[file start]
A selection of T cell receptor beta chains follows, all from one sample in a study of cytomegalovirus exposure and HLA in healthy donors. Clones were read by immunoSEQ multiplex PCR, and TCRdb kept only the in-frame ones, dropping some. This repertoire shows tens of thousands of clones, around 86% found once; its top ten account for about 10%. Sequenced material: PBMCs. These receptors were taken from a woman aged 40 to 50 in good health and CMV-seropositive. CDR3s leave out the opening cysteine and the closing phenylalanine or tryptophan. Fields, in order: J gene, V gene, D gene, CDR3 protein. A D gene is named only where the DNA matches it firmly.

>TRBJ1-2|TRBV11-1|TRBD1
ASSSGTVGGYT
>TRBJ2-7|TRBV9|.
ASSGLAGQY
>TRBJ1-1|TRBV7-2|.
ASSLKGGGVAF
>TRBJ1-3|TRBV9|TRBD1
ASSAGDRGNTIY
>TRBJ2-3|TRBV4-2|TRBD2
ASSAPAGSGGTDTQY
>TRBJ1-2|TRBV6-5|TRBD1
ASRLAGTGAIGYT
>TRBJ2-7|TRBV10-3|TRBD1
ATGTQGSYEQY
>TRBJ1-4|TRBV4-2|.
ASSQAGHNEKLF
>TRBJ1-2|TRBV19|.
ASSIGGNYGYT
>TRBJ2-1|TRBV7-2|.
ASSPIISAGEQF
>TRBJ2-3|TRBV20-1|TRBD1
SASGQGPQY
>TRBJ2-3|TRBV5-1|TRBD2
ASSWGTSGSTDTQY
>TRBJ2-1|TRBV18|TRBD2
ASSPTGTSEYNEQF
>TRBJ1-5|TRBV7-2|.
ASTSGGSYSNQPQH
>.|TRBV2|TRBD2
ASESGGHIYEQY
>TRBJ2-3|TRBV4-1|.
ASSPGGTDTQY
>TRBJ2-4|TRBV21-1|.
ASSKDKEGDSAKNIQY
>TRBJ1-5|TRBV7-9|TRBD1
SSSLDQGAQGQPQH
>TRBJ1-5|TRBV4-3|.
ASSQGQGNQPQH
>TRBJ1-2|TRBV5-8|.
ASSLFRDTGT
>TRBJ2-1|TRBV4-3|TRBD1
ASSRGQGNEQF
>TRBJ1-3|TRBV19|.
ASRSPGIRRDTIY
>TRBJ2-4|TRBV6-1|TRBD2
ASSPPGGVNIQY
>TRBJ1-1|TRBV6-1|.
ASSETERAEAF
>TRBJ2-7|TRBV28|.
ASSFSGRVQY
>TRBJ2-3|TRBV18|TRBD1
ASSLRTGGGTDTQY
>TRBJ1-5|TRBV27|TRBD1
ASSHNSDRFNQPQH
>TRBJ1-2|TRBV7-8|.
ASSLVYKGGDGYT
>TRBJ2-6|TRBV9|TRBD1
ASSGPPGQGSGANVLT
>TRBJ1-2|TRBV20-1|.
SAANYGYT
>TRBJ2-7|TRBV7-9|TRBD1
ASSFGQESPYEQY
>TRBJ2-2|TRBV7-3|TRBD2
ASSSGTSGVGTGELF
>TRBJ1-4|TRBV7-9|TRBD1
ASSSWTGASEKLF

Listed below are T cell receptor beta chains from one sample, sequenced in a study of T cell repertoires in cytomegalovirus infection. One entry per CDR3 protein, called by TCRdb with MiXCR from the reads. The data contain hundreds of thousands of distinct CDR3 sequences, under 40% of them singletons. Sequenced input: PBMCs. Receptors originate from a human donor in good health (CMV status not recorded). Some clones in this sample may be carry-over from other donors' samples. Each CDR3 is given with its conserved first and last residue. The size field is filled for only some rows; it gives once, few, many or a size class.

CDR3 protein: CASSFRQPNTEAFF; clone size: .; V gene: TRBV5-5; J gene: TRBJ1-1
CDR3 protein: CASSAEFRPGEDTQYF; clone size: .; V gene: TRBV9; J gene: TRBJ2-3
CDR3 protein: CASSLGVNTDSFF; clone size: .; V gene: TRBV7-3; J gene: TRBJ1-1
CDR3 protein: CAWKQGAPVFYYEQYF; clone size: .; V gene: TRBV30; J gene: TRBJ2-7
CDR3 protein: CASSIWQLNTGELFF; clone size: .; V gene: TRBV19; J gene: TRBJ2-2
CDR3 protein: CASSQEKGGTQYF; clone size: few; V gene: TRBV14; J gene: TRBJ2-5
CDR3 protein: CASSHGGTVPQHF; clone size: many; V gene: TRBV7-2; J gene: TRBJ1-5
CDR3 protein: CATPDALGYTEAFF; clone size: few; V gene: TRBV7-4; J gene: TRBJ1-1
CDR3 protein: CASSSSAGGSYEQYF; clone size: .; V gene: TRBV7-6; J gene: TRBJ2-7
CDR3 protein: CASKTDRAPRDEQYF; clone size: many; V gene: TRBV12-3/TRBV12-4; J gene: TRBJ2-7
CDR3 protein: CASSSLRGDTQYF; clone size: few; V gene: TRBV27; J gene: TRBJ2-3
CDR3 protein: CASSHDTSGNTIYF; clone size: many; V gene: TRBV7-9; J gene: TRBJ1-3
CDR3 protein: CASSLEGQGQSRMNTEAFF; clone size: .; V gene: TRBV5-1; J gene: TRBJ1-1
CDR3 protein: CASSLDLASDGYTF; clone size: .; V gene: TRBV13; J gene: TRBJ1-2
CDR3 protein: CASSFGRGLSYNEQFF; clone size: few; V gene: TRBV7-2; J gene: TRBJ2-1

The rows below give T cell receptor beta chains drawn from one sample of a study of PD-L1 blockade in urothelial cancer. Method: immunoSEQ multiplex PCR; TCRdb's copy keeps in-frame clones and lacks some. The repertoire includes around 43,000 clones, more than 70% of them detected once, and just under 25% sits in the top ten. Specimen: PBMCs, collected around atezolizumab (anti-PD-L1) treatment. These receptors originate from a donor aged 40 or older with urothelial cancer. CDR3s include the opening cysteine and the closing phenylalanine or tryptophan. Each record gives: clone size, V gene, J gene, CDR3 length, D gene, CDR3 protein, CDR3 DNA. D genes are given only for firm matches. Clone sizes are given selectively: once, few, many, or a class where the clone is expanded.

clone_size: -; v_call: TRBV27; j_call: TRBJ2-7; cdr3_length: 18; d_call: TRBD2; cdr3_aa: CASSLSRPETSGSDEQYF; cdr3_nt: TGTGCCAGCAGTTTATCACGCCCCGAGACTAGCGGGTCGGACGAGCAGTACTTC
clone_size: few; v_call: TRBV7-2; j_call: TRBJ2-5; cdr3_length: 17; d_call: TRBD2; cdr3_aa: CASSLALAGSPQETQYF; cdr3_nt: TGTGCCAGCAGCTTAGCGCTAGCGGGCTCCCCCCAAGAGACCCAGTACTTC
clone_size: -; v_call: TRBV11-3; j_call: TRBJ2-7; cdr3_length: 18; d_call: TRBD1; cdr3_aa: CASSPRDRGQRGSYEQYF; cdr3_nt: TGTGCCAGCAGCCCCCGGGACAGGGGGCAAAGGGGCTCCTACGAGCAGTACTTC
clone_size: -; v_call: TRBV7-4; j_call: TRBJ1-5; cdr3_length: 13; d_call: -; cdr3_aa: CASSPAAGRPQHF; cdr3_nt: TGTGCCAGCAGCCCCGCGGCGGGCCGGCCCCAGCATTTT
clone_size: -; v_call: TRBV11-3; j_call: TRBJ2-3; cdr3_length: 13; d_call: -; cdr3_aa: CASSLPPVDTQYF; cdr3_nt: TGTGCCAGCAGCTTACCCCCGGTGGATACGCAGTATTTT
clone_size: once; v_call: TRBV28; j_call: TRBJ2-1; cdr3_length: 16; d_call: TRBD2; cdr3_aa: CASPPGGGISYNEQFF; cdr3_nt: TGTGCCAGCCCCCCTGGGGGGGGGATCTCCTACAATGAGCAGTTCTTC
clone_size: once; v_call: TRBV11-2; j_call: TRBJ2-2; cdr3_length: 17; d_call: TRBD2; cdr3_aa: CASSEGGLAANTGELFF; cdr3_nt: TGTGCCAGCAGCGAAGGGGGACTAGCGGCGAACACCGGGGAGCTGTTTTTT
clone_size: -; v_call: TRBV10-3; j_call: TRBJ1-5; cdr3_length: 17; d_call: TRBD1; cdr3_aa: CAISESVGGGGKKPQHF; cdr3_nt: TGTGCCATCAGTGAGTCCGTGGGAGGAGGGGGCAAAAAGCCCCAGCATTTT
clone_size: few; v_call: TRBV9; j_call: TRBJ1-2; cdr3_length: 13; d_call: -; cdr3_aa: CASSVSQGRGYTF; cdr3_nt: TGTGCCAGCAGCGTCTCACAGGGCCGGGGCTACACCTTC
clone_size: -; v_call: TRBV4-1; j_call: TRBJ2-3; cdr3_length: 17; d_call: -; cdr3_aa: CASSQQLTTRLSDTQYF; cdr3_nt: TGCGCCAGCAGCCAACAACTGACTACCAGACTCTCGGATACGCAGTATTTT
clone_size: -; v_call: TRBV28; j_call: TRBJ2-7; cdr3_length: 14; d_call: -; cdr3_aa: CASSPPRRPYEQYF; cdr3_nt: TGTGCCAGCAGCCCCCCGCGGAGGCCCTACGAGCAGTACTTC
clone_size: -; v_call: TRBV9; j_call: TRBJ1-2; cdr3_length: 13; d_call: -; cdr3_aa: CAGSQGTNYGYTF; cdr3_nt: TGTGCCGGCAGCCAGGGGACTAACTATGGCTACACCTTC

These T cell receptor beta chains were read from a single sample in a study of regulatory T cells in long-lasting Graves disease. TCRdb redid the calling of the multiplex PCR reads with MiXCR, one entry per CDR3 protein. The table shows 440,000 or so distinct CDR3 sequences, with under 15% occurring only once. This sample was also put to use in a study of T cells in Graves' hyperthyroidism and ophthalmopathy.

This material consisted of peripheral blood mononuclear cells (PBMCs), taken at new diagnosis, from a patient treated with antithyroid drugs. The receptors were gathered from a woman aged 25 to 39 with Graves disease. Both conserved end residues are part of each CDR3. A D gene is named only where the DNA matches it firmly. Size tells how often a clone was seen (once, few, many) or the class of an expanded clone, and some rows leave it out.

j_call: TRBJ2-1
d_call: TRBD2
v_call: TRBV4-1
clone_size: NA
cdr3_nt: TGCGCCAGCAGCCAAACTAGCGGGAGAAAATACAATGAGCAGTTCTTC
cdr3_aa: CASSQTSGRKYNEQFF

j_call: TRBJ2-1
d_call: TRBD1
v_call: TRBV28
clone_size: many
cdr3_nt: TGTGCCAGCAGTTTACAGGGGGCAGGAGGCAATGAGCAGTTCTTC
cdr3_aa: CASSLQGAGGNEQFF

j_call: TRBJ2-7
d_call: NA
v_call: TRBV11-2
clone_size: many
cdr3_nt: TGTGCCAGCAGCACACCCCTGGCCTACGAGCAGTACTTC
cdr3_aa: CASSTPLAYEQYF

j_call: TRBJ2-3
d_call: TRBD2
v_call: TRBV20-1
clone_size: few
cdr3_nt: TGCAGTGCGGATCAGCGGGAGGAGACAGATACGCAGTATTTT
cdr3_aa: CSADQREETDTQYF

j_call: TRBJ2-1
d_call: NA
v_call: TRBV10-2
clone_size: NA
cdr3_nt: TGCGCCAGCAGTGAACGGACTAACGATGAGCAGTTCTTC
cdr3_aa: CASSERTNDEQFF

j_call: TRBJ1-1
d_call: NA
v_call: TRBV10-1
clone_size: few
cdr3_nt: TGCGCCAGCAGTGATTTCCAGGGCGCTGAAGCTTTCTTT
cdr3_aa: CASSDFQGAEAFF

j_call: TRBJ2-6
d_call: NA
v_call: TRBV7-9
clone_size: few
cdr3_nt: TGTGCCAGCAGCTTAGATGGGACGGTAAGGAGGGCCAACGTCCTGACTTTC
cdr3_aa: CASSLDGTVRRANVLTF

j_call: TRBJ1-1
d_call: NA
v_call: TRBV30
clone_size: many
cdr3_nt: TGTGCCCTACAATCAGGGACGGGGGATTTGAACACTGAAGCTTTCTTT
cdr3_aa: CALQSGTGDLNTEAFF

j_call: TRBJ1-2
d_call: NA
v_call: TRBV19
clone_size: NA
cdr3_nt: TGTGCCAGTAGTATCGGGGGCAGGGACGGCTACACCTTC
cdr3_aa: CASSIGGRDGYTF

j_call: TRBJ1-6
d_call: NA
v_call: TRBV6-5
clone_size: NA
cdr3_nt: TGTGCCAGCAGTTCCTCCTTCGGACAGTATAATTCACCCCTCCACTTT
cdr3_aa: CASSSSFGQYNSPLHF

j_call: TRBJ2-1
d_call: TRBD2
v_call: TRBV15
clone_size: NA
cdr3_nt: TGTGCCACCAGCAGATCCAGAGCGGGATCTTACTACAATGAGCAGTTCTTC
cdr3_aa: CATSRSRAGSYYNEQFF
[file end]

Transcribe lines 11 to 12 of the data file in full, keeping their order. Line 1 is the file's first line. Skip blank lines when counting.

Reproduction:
ASSAPAGSGGTDTQY
>TRBJ1-2|TRBV6-5|TRBD1